As we approach the end of the centenary of World War One, it is timely to consider the ways in which this conflict has been commemorated. Galleries, libraries, archives and museums around New Zealand and the world have explored old and new narratives of the war and presented these in exhibitions, public programmes and research. Many of these interpretations have been the result of collaborations that have joined repositories with academia, other institutions and the community. This conference invites museum professionals, historians, librarians, academics, students, film makers, artists, writers, researchers, government sector contributors and others to reflect on the commemoration of the war. Papers that address the following themes are invited:

Local and transnational perspectives on commemoration
Reassessments, new narratives and new perspectives
The effect of commemoration on identity
The commemoration of identity
Pacifism, objection and dissent
Lessons learnt from the centenary
Tensions between celebration and commemoration
Assessment of public commemoration activities (e.g. exhibitions, public programmes, documentaries, books etc)
Diverse communities at war and at home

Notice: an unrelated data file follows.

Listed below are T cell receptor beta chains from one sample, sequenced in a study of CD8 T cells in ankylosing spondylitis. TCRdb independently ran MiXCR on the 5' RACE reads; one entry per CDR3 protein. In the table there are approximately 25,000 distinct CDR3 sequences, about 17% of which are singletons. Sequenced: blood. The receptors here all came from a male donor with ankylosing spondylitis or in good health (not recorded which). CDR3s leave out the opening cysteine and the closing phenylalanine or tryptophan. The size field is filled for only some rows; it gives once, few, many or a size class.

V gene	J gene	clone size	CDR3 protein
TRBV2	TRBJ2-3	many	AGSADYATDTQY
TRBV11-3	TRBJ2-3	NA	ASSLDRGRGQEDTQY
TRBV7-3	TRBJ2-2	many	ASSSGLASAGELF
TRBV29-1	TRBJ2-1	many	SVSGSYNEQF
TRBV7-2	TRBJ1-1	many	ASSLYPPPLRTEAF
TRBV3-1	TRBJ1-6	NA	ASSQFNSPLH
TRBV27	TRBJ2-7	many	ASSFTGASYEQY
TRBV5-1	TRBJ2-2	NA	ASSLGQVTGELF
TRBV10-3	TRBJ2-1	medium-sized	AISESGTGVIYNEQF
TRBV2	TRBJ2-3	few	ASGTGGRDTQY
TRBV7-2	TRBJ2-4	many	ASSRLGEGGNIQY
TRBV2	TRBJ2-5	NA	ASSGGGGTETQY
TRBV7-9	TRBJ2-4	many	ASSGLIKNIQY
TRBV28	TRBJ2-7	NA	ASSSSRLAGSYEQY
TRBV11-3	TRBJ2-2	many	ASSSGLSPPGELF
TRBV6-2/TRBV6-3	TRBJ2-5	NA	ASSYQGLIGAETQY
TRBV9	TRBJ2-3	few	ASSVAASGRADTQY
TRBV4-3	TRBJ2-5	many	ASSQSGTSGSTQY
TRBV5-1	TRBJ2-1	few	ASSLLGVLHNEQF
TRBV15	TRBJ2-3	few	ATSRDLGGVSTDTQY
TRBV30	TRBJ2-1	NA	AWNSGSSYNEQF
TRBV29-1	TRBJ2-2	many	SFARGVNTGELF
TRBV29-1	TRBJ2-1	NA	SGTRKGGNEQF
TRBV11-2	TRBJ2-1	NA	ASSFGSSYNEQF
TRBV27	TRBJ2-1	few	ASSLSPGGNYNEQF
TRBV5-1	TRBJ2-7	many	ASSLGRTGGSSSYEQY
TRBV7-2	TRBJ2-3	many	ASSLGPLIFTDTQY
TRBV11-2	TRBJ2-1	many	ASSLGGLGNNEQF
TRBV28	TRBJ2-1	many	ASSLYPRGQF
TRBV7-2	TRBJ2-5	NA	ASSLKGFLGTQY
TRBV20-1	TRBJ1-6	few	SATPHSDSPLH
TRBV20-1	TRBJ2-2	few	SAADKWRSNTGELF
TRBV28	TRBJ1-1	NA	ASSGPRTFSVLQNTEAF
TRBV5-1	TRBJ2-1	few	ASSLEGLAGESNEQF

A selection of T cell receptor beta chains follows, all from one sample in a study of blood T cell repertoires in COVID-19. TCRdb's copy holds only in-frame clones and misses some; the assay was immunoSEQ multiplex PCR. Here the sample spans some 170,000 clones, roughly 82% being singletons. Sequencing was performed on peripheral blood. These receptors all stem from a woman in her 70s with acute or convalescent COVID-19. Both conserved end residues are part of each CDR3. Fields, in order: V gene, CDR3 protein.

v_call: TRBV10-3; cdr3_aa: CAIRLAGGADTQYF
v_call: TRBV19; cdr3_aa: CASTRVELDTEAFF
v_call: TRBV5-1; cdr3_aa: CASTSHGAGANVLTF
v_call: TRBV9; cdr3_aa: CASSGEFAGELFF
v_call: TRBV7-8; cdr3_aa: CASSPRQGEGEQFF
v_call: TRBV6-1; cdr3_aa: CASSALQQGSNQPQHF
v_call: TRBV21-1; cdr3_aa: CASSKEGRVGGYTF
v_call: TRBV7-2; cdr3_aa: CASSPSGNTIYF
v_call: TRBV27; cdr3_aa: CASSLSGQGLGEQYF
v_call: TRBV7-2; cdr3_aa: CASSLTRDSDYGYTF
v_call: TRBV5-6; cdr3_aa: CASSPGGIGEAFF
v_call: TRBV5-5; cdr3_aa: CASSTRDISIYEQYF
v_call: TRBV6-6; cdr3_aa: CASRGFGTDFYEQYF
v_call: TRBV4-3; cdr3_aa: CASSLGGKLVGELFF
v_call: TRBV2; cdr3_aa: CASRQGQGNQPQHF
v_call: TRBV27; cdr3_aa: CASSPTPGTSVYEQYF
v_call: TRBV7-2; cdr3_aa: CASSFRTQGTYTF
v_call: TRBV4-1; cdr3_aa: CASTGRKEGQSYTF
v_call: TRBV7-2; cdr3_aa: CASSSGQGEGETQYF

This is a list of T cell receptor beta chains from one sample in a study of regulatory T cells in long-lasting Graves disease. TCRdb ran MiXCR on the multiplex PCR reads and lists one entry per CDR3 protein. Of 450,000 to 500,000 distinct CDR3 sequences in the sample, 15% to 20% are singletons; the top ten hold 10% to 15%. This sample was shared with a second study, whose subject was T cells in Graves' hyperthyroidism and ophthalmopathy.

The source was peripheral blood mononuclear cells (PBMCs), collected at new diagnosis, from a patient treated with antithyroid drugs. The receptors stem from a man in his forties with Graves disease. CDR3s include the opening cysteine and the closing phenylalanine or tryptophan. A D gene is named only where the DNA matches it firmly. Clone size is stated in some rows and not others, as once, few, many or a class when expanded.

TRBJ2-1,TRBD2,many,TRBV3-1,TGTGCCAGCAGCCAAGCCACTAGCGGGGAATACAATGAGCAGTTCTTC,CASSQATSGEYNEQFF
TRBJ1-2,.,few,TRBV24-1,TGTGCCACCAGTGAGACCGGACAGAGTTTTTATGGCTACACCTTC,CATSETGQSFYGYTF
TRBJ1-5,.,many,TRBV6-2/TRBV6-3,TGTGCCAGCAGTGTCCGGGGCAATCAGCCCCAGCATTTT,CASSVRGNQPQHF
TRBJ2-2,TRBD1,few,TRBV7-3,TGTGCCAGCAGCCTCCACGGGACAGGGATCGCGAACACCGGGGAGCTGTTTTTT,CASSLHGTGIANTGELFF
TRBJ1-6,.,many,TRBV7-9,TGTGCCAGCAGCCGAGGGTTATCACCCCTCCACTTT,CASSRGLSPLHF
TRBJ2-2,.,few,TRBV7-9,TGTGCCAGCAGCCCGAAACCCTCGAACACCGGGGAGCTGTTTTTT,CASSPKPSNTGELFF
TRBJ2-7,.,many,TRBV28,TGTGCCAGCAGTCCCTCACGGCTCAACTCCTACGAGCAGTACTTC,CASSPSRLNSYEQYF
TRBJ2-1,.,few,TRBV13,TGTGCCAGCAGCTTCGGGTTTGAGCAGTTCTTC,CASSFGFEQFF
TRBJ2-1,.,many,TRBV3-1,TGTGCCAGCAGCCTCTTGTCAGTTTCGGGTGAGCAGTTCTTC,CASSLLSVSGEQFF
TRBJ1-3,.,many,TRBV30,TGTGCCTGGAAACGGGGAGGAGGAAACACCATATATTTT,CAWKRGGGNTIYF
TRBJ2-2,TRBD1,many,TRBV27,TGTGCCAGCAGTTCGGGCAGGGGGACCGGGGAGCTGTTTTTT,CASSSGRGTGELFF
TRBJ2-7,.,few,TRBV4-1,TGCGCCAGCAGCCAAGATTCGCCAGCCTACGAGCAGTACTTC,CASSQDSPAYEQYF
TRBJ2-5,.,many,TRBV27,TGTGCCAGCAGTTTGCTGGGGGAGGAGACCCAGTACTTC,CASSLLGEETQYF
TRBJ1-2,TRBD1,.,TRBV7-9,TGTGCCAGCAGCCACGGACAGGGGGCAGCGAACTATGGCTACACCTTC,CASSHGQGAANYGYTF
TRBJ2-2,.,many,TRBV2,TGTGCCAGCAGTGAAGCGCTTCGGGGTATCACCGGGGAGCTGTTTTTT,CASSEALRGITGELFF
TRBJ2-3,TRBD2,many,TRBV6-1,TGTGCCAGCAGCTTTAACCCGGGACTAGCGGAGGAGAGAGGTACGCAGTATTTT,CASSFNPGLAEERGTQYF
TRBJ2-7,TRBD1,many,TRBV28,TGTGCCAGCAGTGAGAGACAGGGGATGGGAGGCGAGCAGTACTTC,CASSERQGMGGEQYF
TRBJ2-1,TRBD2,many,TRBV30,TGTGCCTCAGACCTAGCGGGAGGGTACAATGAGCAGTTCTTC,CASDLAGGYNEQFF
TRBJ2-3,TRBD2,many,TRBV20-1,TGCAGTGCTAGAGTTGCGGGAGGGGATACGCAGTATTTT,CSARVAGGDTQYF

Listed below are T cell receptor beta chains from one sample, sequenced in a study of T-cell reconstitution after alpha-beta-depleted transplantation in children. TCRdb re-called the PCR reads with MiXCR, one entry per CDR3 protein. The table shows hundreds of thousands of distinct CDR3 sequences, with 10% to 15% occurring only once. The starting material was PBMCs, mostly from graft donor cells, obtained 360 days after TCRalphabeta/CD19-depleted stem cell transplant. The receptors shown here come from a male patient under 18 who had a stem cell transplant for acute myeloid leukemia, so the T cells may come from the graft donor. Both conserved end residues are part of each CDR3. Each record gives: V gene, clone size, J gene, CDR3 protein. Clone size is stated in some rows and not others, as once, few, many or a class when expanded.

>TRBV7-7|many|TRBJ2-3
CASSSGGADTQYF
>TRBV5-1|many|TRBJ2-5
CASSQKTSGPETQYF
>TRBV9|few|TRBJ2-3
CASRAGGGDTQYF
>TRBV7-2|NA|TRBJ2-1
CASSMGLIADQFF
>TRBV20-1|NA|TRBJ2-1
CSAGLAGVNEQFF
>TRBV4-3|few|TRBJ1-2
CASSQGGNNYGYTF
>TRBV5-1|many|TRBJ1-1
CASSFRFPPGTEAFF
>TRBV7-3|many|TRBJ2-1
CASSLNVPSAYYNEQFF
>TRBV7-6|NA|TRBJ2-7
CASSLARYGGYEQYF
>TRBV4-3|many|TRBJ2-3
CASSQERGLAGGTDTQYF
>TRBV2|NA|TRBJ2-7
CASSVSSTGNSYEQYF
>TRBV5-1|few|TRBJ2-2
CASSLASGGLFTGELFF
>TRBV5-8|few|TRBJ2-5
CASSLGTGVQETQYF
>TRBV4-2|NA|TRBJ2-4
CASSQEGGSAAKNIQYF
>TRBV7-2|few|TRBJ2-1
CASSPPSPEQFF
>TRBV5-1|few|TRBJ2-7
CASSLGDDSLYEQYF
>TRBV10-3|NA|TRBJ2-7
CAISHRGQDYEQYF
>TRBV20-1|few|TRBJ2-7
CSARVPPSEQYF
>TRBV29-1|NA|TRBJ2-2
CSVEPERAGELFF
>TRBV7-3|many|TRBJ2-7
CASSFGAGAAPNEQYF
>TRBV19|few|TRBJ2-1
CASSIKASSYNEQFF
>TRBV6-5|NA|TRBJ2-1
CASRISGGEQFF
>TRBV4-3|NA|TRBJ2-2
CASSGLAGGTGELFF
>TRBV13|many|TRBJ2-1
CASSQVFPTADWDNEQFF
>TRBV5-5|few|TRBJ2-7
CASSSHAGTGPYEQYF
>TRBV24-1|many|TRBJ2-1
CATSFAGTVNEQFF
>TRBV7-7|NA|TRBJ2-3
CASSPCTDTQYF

Gaps and omissions
Difficult stories and the trauma of a generation
Lessons for contemporary collecting

Conference presentations may take one of the following forms:
20 minute presentation
Panel session

Please email an abstract of 250 words with your name, institutional affiliation and 100 word biography to by 1 November 2017.

A publication featuring a selection of papers from the conference will be produced following the conference.

For more information please see here, or contact the conference oragnizers at

CfP: Mars and Minerva: International Artistic and Cultural Responses to War, Palgrave Macmillan

An edited volume, entitled Mars and Minerva: International Artistic and Cultural Responses to War, is seeking chapters from UK authors.

For further information, please contact Dr Martin Kerby (

The editors are looking to group the chapters under the general headings of Commemoration (Chapters 2, 4, 6, 10, 14) Loss, Grief and Resilience (3, 12, 13, 15) and Identity (5, 7, 8, 9, 11). It will be a 12 month project so there is plenty of time to submit work. Chapters will be about 7000 words.

Current planned chapters:
Chapter 1 – Introduction
Chapter 2 – The Fabric of History: An exploration of the Bayeux Tapestry, Overlord Embroidery and the Boer Trekker Tapestry – Margaret Baguley
Chapter 3 – The Theatre of War: Translating War Horse – Janet McDonald
Chapter 4 – Touring the battlefields of the Somme with the Michelin and Somme Tourisme guidebooks – Caroline Winter
Chapter 5 – Children’s Picture Books: Conflict and Identity – Eloise Tuppurainen-Mason
Chapter 6 – A Fusion of Art and History: Dioramas – Martin Kerby
Chapter 7 – Do You See What I See? International Perspectives on World War II through Textbooks – Susan Santoli